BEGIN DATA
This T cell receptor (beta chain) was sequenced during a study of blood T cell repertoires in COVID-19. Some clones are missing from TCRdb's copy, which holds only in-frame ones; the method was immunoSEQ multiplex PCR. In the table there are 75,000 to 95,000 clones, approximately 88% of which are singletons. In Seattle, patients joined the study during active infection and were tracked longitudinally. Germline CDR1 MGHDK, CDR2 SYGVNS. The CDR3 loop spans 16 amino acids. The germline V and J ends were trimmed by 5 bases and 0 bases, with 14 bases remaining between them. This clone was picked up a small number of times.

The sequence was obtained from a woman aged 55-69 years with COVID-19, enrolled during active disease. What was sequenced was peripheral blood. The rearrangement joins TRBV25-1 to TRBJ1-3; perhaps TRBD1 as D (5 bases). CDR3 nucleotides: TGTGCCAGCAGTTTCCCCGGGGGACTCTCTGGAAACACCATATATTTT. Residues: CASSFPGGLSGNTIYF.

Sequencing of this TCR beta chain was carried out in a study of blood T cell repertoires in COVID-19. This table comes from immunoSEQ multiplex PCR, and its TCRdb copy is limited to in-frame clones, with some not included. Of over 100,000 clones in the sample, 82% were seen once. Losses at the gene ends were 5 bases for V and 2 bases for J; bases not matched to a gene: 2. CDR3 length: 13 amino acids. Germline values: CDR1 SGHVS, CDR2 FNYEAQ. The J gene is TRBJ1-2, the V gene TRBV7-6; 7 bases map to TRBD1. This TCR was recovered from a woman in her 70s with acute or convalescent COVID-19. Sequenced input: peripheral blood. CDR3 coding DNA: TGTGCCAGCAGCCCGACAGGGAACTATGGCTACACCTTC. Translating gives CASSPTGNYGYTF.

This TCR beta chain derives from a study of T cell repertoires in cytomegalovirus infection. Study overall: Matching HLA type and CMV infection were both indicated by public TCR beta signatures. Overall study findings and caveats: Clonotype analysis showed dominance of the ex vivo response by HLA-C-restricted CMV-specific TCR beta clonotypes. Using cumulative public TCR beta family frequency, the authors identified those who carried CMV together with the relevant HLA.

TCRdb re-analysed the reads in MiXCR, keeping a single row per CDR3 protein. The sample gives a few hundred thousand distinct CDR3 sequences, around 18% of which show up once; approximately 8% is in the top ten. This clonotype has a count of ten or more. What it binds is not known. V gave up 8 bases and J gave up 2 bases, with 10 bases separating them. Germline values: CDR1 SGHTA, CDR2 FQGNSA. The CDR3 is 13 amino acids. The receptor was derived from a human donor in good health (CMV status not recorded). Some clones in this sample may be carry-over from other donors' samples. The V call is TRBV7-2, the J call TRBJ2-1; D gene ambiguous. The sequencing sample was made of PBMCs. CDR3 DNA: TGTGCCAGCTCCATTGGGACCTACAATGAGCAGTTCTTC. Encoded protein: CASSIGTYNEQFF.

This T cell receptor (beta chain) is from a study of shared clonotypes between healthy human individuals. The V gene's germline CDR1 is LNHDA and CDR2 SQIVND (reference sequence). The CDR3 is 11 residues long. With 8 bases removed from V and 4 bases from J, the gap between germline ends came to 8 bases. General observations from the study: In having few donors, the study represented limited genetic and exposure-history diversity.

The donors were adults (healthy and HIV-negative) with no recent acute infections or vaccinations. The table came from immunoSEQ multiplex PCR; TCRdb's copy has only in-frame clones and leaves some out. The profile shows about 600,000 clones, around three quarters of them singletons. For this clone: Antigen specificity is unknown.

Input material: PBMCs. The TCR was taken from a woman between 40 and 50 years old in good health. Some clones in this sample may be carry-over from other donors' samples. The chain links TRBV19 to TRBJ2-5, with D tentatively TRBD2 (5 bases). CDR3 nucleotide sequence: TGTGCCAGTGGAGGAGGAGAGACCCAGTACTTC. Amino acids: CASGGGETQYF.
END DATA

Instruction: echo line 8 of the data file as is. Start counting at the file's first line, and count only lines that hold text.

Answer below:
Input material: PBMCs. The TCR was taken from a woman between 40 and 50 years old in good health. Some clones in this sample may be carry-over from other donors' samples. The chain links TRBV19 to TRBJ2-5, with D tentatively TRBD2 (5 bases). CDR3 nucleotide sequence: TGTGCCAGTGGAGGAGGAGAGACCCAGTACTTC. Amino acids: CASGGGETQYF.